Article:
BROOKSVILLE — Tropical Storm Debby flooded Steve Ferriero's business on Cortez Boulevard with 13 inches of rain in June, doing roughly $50,000 in damage and forcing him to close for two weeks.
Ferriero wasn't taking any chances with Isaac.
So he spent the weekend building a 2-foot-high wood and plastic wall around the building that houses his ESP Enterprises, as well as Pine Brook Pharmacy. He caulked the seams and reinforced the corners with sandbags. He installed pumps.
"I couldn't sit back and watch it come in like the last time," Ferriero said, noting the project cost about $2,500.
But as of Monday afternoon, the worst storm predictions hadn't come to fruition, and it appeared Hernando would escape serious weather and widespread flooding.
By midday, Isaac had dumped only 1.38 inches of rain at the Hernando County Airport, south of Brooksville.
Hernando Emergency Management officials estimated the area would get between 2 and 4 inches of rain with gusty winds over the next day or two. Rainfall and wind speeds could be more intense in any super cells of rain that move through.
The county wasn't under any advisories as Isaac chugged northwest in the Gulf of Mexico.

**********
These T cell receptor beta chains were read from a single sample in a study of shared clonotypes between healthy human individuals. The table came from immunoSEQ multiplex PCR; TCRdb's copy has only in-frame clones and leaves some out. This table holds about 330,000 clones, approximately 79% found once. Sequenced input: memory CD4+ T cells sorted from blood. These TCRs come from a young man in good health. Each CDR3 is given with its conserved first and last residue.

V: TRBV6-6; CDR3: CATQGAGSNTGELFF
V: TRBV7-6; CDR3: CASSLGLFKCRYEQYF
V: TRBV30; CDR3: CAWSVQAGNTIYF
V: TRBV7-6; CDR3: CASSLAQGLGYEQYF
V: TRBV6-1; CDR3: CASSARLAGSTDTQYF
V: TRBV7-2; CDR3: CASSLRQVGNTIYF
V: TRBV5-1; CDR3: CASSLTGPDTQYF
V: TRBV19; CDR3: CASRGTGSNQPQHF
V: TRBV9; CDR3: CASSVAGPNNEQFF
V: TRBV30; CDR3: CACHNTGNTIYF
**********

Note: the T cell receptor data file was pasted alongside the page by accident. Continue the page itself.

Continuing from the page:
Only a small number of sporadic power outages were reported in Hernando on Monday.
Students had the day off, with the closure of Hernando County schools and Pasco-Hernando Community College, though both were scheduled to reopen Tuesday.
County and city of Brooksville governments were open for business as usual.
But anyone who came looking for sandbags was out of luck.
After distributing about 18,000 sandbags and 20 truckloads of sand in recent days, officials ran out over the weekend, and those who still need them will have to get them from local hardware stores, said sheriff's spokesman Lt. Michael L. Burzumato.
Officials continued to monitor the storm and any possible flooding. The Sheriff's Office doubled its presence on the roads, scanning flood-prone areas, including Quarterhorse Lane, Wiscon Road and Imperial Estates, all south of Brooksville.
Emergency management officials did not anticipate any coastal surge above 3 feet during high tides.
A handful of people were out and about Monday, despite the potential for harsh weather. Along the coastline, residents and visitors said they weren't worried.
"We dodged a bullet," said Marie Schinder, 70, who lives on Pine Island. "I'm not worried.
Alfred A. McKethan Park on Pine Island remained open Monday. Although few people stopped by, the beach remained untouched by the storm. High tide during the morning didn't even cover the sand.
At Bayport Park, 46-year-old Joe King of Brooksville came out to see the sights and take pictures of the marine life on his cell phone.
"I'm not too concerned," King said. "I like nasty weather. Must be the Irish in me."
The Withlacoochee River remained in its banks. The midday level was 9.5 feet at Trilby, where flood stage is 12 feet, and 7.47 feet at Croom, where flood stage is 9 feet.
Officials continued to monitor the Withlacoochee, noting that, if there is flooding, it could come days later as water collected in the Green Swamp, east of Hernando County, drains into the river.